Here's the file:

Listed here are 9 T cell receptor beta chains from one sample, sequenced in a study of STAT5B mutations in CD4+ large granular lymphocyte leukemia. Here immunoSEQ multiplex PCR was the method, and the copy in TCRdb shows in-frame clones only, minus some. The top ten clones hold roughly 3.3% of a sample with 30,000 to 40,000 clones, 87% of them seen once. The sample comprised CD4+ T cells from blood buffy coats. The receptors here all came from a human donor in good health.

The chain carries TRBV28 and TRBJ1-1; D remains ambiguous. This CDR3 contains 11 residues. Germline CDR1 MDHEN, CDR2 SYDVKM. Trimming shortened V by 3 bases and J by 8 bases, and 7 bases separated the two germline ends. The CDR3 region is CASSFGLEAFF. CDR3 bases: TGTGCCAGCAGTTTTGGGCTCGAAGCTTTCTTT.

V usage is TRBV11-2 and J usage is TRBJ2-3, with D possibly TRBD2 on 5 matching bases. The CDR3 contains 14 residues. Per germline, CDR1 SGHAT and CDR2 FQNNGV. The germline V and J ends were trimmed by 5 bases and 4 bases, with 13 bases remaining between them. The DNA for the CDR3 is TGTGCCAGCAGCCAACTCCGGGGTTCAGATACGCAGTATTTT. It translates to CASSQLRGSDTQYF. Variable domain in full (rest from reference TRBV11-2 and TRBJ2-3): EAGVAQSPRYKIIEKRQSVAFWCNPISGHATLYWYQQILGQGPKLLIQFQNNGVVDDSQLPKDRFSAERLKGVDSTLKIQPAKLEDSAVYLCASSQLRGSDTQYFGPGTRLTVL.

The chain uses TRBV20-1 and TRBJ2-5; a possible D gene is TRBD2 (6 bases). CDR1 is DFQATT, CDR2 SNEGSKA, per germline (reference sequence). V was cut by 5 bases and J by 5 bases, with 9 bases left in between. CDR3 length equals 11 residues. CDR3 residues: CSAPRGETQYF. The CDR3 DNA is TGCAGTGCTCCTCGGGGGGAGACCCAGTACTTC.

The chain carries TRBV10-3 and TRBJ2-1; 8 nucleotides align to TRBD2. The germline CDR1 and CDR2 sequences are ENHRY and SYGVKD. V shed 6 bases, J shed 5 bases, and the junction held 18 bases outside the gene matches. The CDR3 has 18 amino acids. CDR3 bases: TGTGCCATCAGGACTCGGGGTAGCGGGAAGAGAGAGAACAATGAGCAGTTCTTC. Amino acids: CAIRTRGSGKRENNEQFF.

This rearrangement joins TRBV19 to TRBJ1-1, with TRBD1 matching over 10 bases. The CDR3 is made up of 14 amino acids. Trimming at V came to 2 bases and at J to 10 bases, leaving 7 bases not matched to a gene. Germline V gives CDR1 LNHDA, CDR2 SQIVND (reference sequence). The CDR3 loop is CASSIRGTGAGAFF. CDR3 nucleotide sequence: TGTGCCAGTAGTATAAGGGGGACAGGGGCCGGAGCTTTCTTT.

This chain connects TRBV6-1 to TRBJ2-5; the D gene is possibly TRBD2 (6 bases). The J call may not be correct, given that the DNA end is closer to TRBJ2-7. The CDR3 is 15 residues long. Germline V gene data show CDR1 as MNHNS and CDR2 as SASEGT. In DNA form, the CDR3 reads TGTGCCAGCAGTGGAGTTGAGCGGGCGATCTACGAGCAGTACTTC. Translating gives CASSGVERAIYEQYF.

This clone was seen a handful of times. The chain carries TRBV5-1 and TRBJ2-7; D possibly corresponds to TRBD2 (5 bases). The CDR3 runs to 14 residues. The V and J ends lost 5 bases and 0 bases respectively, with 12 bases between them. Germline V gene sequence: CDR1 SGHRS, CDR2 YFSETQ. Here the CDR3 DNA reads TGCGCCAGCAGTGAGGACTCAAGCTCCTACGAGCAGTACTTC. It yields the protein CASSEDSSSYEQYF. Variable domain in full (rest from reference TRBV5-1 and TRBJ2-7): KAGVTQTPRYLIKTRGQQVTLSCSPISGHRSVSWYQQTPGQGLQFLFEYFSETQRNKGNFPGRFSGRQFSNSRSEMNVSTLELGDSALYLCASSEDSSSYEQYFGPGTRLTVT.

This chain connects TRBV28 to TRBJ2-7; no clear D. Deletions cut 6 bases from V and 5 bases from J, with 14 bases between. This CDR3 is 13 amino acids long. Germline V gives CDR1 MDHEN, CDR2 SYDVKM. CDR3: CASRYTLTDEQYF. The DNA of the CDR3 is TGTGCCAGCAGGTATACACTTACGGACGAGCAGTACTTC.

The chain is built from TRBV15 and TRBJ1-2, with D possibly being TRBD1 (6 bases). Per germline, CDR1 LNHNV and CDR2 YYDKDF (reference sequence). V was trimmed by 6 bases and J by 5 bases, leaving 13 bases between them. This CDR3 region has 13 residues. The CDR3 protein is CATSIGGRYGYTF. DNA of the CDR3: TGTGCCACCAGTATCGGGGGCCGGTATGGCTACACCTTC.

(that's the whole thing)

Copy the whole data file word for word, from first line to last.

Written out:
Listed here are 9 T cell receptor beta chains from one sample, sequenced in a study of STAT5B mutations in CD4+ large granular lymphocyte leukemia. Here immunoSEQ multiplex PCR was the method, and the copy in TCRdb shows in-frame clones only, minus some. The top ten clones hold roughly 3.3% of a sample with 30,000 to 40,000 clones, 87% of them seen once. The sample comprised CD4+ T cells from blood buffy coats. The receptors here all came from a human donor in good health.

The chain carries TRBV28 and TRBJ1-1; D remains ambiguous. This CDR3 contains 11 residues. Germline CDR1 MDHEN, CDR2 SYDVKM. Trimming shortened V by 3 bases and J by 8 bases, and 7 bases separated the two germline ends. The CDR3 region is CASSFGLEAFF. CDR3 bases: TGTGCCAGCAGTTTTGGGCTCGAAGCTTTCTTT.

V usage is TRBV11-2 and J usage is TRBJ2-3, with D possibly TRBD2 on 5 matching bases. The CDR3 contains 14 residues. Per germline, CDR1 SGHAT and CDR2 FQNNGV. The germline V and J ends were trimmed by 5 bases and 4 bases, with 13 bases remaining between them. The DNA for the CDR3 is TGTGCCAGCAGCCAACTCCGGGGTTCAGATACGCAGTATTTT. It translates to CASSQLRGSDTQYF. Variable domain in full (rest from reference TRBV11-2 and TRBJ2-3): EAGVAQSPRYKIIEKRQSVAFWCNPISGHATLYWYQQILGQGPKLLIQFQNNGVVDDSQLPKDRFSAERLKGVDSTLKIQPAKLEDSAVYLCASSQLRGSDTQYFGPGTRLTVL.

The chain uses TRBV20-1 and TRBJ2-5; a possible D gene is TRBD2 (6 bases). CDR1 is DFQATT, CDR2 SNEGSKA, per germline (reference sequence). V was cut by 5 bases and J by 5 bases, with 9 bases left in between. CDR3 length equals 11 residues. CDR3 residues: CSAPRGETQYF. The CDR3 DNA is TGCAGTGCTCCTCGGGGGGAGACCCAGTACTTC.

The chain carries TRBV10-3 and TRBJ2-1; 8 nucleotides align to TRBD2. The germline CDR1 and CDR2 sequences are ENHRY and SYGVKD. V shed 6 bases, J shed 5 bases, and the junction held 18 bases outside the gene matches. The CDR3 has 18 amino acids. CDR3 bases: TGTGCCATCAGGACTCGGGGTAGCGGGAAGAGAGAGAACAATGAGCAGTTCTTC. Amino acids: CAIRTRGSGKRENNEQFF.

This rearrangement joins TRBV19 to TRBJ1-1, with TRBD1 matching over 10 bases. The CDR3 is made up of 14 amino acids. Trimming at V came to 2 bases and at J to 10 bases, leaving 7 bases not matched to a gene. Germline V gives CDR1 LNHDA, CDR2 SQIVND (reference sequence). The CDR3 loop is CASSIRGTGAGAFF. CDR3 nucleotide sequence: TGTGCCAGTAGTATAAGGGGGACAGGGGCCGGAGCTTTCTTT.

This chain connects TRBV6-1 to TRBJ2-5; the D gene is possibly TRBD2 (6 bases). The J call may not be correct, given that the DNA end is closer to TRBJ2-7. The CDR3 is 15 residues long. Germline V gene data show CDR1 as MNHNS and CDR2 as SASEGT. In DNA form, the CDR3 reads TGTGCCAGCAGTGGAGTTGAGCGGGCGATCTACGAGCAGTACTTC. Translating gives CASSGVERAIYEQYF.

This clone was seen a handful of times. The chain carries TRBV5-1 and TRBJ2-7; D possibly corresponds to TRBD2 (5 bases). The CDR3 runs to 14 residues. The V and J ends lost 5 bases and 0 bases respectively, with 12 bases between them. Germline V gene sequence: CDR1 SGHRS, CDR2 YFSETQ. Here the CDR3 DNA reads TGCGCCAGCAGTGAGGACTCAAGCTCCTACGAGCAGTACTTC. It yields the protein CASSEDSSSYEQYF. Variable domain in full (rest from reference TRBV5-1 and TRBJ2-7): KAGVTQTPRYLIKTRGQQVTLSCSPISGHRSVSWYQQTPGQGLQFLFEYFSETQRNKGNFPGRFSGRQFSNSRSEMNVSTLELGDSALYLCASSEDSSSYEQYFGPGTRLTVT.

This chain connects TRBV28 to TRBJ2-7; no clear D. Deletions cut 6 bases from V and 5 bases from J, with 14 bases between. This CDR3 is 13 amino acids long. Germline V gives CDR1 MDHEN, CDR2 SYDVKM. CDR3: CASRYTLTDEQYF. The DNA of the CDR3 is TGTGCCAGCAGGTATACACTTACGGACGAGCAGTACTTC.

The chain is built from TRBV15 and TRBJ1-2, with D possibly being TRBD1 (6 bases). Per germline, CDR1 LNHNV and CDR2 YYDKDF (reference sequence). V was trimmed by 6 bases and J by 5 bases, leaving 13 bases between them. This CDR3 region has 13 residues. The CDR3 protein is CATSIGGRYGYTF. DNA of the CDR3: TGTGCCACCAGTATCGGGGGCCGGTATGGCTACACCTTC.